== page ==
Spy Kids Review

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Carmen and Juni think they have the squarest parents around. Little do they know, they used to be two of the best spies in the biz. When their olds get kidnapped by TV kids’ show host Floop, it’s time for the siblings to save the day.


Robert Rodriguez has already proved himself to be a fast-paced, tightly kinetic filmmaker with a knack for brevity. El Mariachi (1992) allegedly cost only $7,000 to make, and few of his films teeter past the 90-minute mark. Yet surprisingly — for a filmmaker who could give John Woo a serious run for his money in the cinematic gun play stakes — Rodriguez has unexpectedly found his true calling in making a kids’ film.

Spy Kids is unashamedly brilliant, a fast and furious fusion of hip references, cute action, dynamic visuals and sheer delight. Rodriguez — here also acting as editor — opens strongly with a sustained bedtime story that sees mother Ingrid recount her fateful meeting with husband-to-be Gregorio and their subsequent wedding, hounded by choppers and Uzis. If God really is in the details, then Rodriguez seems to have a hotline to the deity, right down to the heart-shaped parachutes that conclude this bravura sequence.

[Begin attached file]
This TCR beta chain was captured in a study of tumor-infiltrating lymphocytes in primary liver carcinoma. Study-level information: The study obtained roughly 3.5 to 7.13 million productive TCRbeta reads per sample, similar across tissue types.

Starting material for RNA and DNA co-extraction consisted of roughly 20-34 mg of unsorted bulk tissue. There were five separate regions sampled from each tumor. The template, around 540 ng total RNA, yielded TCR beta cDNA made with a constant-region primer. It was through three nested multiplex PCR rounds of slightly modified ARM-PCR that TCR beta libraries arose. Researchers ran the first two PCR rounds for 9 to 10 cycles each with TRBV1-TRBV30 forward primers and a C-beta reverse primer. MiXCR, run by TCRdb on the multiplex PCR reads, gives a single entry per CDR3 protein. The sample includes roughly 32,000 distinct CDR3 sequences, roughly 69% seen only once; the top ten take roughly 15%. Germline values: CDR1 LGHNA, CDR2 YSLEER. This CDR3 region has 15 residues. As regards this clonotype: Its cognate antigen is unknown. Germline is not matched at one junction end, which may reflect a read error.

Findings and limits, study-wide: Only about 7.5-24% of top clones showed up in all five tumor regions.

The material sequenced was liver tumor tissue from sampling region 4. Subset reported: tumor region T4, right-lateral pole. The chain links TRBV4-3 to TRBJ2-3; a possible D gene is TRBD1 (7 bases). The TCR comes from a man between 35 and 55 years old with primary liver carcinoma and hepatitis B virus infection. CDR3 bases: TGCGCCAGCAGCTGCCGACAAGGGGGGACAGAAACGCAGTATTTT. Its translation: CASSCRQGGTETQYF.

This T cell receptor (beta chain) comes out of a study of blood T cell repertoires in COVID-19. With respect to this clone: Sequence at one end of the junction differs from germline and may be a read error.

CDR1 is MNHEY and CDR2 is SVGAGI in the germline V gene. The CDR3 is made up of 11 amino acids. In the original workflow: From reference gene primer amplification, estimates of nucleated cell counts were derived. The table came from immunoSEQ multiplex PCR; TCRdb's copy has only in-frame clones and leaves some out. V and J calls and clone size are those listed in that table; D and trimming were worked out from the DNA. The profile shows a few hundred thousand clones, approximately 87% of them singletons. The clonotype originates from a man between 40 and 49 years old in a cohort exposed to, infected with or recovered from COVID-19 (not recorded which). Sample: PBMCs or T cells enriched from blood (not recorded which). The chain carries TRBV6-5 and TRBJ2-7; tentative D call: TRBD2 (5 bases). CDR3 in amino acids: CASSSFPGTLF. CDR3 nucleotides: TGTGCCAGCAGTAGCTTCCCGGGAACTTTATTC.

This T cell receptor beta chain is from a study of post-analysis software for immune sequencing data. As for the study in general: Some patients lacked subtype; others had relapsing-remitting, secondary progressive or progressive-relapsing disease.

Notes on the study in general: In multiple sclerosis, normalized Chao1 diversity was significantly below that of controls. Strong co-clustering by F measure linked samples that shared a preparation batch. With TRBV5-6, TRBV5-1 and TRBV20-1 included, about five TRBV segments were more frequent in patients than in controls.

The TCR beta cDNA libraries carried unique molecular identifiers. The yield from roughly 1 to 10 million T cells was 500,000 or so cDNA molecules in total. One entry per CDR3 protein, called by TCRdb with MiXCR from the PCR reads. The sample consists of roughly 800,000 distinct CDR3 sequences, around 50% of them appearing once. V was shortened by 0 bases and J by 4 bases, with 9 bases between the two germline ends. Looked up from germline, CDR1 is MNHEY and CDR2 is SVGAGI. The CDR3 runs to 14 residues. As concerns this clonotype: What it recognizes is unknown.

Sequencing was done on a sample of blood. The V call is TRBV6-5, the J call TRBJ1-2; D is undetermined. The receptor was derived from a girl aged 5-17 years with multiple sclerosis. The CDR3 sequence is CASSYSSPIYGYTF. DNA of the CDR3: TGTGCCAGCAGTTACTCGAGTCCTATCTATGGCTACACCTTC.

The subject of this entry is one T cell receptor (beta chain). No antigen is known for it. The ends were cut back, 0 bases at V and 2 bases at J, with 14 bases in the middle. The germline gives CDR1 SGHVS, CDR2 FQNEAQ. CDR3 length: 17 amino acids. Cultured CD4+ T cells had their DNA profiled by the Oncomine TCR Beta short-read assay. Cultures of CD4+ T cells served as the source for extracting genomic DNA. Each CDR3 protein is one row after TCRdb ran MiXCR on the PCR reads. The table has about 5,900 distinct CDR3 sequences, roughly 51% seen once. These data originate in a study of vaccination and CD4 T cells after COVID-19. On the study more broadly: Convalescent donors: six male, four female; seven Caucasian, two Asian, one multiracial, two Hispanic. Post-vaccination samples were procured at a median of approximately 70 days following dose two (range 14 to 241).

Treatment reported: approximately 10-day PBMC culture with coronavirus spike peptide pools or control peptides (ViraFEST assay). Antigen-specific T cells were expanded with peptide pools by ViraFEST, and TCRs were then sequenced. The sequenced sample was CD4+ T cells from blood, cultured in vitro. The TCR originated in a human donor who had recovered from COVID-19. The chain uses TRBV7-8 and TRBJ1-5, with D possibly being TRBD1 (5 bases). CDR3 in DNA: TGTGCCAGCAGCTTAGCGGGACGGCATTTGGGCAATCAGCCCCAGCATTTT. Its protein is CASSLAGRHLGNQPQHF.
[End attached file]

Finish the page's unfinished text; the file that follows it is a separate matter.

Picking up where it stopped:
Antonio Banderas — Rodriguez’s screen alter-ego — is note perfect as the suaver-than-suave special agent, ably accompanied by Carla Gugino as his wife/fellow spy. Best of all, the kids — Vega and Sabara — are likeable and more than adequate, eschewing your typical Hollywood treacle.

Indeed, the film is so set on avoiding the sentimental traps that spoil so many kids’ flicks that it even delivers its final moral directly to camera, with all the family posing as if for a snapshot, in a moment that is full of genuine wit as well as invention.

And just when you thought it couldn’t get any better, an old Rodriguez buddy — we’re not saying who! — shows up for the last few minutes in a hilarious cameo.

With Spy Kids, Rodriguez has more than delivered on the promise he has consistently shown as a filmmaker, and, in doing so, he’s created the best live-action kids’ film in years. The summer blockbuster season starts early this year — and it starts with Sp